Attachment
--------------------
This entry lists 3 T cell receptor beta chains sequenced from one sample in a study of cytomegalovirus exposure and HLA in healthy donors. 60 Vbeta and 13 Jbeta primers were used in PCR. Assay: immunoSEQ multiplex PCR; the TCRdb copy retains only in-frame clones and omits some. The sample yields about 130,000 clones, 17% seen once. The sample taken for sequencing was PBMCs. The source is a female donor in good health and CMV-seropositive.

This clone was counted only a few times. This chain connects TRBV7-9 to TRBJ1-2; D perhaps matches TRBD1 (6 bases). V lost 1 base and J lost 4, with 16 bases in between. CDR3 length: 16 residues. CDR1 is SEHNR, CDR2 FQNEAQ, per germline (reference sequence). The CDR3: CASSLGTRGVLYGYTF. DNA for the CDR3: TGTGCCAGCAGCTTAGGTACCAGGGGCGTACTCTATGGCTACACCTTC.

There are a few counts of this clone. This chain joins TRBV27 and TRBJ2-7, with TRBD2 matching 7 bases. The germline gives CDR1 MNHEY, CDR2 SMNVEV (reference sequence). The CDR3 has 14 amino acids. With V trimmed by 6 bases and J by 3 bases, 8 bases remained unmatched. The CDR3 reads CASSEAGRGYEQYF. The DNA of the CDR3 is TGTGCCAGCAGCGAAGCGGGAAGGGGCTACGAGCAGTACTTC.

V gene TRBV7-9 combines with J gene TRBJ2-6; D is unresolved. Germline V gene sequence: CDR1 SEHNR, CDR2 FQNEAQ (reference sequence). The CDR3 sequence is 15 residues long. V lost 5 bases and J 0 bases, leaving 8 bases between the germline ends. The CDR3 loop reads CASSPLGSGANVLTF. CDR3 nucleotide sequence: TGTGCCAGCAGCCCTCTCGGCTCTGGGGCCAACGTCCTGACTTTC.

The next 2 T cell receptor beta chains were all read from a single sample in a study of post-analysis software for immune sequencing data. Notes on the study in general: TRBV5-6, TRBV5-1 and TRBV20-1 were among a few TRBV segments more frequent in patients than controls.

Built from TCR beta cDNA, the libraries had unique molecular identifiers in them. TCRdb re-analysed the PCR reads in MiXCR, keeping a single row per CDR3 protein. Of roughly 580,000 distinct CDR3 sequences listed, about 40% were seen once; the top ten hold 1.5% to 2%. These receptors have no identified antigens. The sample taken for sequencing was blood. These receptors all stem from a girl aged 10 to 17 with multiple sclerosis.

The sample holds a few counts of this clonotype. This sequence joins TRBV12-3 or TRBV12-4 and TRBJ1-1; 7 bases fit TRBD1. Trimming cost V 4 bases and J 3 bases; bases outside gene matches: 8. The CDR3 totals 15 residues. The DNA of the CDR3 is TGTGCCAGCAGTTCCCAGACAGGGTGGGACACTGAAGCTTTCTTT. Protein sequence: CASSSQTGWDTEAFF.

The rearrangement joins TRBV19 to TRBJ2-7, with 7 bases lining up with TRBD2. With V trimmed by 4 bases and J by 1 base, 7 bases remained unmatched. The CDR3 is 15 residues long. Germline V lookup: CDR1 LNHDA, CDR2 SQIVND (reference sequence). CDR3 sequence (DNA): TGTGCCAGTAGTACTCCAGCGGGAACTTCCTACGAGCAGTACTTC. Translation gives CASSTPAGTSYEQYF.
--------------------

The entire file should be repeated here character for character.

This entry lists 3 T cell receptor beta chains sequenced from one sample in a study of cytomegalovirus exposure and HLA in healthy donors. 60 Vbeta and 13 Jbeta primers were used in PCR. Assay: immunoSEQ multiplex PCR; the TCRdb copy retains only in-frame clones and omits some. The sample yields about 130,000 clones, 17% seen once. The sample taken for sequencing was PBMCs. The source is a female donor in good health and CMV-seropositive.

This clone was counted only a few times. This chain connects TRBV7-9 to TRBJ1-2; D perhaps matches TRBD1 (6 bases). V lost 1 base and J lost 4, with 16 bases in between. CDR3 length: 16 residues. CDR1 is SEHNR, CDR2 FQNEAQ, per germline (reference sequence). The CDR3: CASSLGTRGVLYGYTF. DNA for the CDR3: TGTGCCAGCAGCTTAGGTACCAGGGGCGTACTCTATGGCTACACCTTC.

There are a few counts of this clone. This chain joins TRBV27 and TRBJ2-7, with TRBD2 matching 7 bases. The germline gives CDR1 MNHEY, CDR2 SMNVEV (reference sequence). The CDR3 has 14 amino acids. With V trimmed by 6 bases and J by 3 bases, 8 bases remained unmatched. The CDR3 reads CASSEAGRGYEQYF. The DNA of the CDR3 is TGTGCCAGCAGCGAAGCGGGAAGGGGCTACGAGCAGTACTTC.

V gene TRBV7-9 combines with J gene TRBJ2-6; D is unresolved. Germline V gene sequence: CDR1 SEHNR, CDR2 FQNEAQ (reference sequence). The CDR3 sequence is 15 residues long. V lost 5 bases and J 0 bases, leaving 8 bases between the germline ends. The CDR3 loop reads CASSPLGSGANVLTF. CDR3 nucleotide sequence: TGTGCCAGCAGCCCTCTCGGCTCTGGGGCCAACGTCCTGACTTTC.

The next 2 T cell receptor beta chains were all read from a single sample in a study of post-analysis software for immune sequencing data. Notes on the study in general: TRBV5-6, TRBV5-1 and TRBV20-1 were among a few TRBV segments more frequent in patients than controls.

Built from TCR beta cDNA, the libraries had unique molecular identifiers in them. TCRdb re-analysed the PCR reads in MiXCR, keeping a single row per CDR3 protein. Of roughly 580,000 distinct CDR3 sequences listed, about 40% were seen once; the top ten hold 1.5% to 2%. These receptors have no identified antigens. The sample taken for sequencing was blood. These receptors all stem from a girl aged 10 to 17 with multiple sclerosis.

The sample holds a few counts of this clonotype. This sequence joins TRBV12-3 or TRBV12-4 and TRBJ1-1; 7 bases fit TRBD1. Trimming cost V 4 bases and J 3 bases; bases outside gene matches: 8. The CDR3 totals 15 residues. The DNA of the CDR3 is TGTGCCAGCAGTTCCCAGACAGGGTGGGACACTGAAGCTTTCTTT. Protein sequence: CASSSQTGWDTEAFF.

The rearrangement joins TRBV19 to TRBJ2-7, with 7 bases lining up with TRBD2. With V trimmed by 4 bases and J by 1 base, 7 bases remained unmatched. The CDR3 is 15 residues long. Germline V lookup: CDR1 LNHDA, CDR2 SQIVND (reference sequence). CDR3 sequence (DNA): TGTGCCAGTAGTACTCCAGCGGGAACTTCCTACGAGCAGTACTTC. Translation gives CASSTPAGTSYEQYF.